It's time for another gemstone to take centre stage: amazonite. We’re taking a look at its most important characteristics and how they translate into actual jewellery.
Amazonite: Composition, Origins And Symbolism
Amazonite is part of the microline mineral family and it is usually sourced from just a few countries: Russia, China, Libya and the United States.
On the Mohs scale of mineral hardness it is a 6.0 to 6.5. This means that amazonite is better suited for earrings, necklaces or bracelets and less so for rings, which are high contact items.
In terms of colour, amazonites range from a gorgeous saturated green to an irresistible blueish green. The exact shade will vary in accordance to the amount of lead, iron and water that were trapped in the stone as it formed. The most valuable amazonites exhibit evenly distributed colour and saturation.
Whichever its exact hue, this gemstone is thought to help lower stress levels and bring good fortune to its wearer.
Amazonite: A Short History
Amazonite is not… found in the Amazon river. But there is a strong connection nonetheless. The gemstone is named after the river because they both share a striking blue-green colour.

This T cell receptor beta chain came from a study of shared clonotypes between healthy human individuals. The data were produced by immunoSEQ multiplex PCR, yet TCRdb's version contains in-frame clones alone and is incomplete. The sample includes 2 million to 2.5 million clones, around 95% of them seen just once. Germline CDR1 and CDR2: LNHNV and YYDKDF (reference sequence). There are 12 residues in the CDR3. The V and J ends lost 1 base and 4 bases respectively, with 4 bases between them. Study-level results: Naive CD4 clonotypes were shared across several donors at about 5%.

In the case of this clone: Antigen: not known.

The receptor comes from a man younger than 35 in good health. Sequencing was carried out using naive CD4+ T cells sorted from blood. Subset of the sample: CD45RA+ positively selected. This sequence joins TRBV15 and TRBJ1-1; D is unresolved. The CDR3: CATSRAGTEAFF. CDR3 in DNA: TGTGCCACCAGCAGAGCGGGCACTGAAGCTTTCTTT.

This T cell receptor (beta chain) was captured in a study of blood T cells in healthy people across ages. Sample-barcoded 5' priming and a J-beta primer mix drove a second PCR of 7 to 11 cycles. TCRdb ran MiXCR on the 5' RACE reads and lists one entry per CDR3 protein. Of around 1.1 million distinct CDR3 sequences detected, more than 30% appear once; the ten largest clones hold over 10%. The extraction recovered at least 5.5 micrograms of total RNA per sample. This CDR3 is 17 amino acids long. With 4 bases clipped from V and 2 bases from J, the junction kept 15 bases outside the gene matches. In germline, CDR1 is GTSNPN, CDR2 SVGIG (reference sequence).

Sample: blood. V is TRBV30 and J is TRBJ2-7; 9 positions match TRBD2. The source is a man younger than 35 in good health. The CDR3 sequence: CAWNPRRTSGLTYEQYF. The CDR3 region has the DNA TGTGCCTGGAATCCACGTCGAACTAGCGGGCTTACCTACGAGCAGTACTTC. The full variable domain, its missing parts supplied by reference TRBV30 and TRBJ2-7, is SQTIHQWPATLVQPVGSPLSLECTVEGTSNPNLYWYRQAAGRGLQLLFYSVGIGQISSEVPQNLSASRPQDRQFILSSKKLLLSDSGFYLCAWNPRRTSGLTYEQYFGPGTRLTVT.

From a historical point of view, amazonite has been around a long time, as attested by archeological finds in Egypt and Mesopotamia. However, unlike other gems, it hasn’t been mentioned as a distinct mineral until relatively recently, in the 18th century.
Our Amazonite Pieces: The Backstory
Amazonite’s signature colour and opaque appearance make it the perfect statement stone. So here at McFarlane Fine Jewellery, we’ve created bright and cheerful pieces that fully capture the eye.
For example, in these drop earrings, amazonites take the spotlight with their 18ct yellow gold hooks:
And in these earrings, amazonites look stunning paired with Rose Gold Loops:
Shop them for yourself and enioy drawing all the attention when you wear amazonite.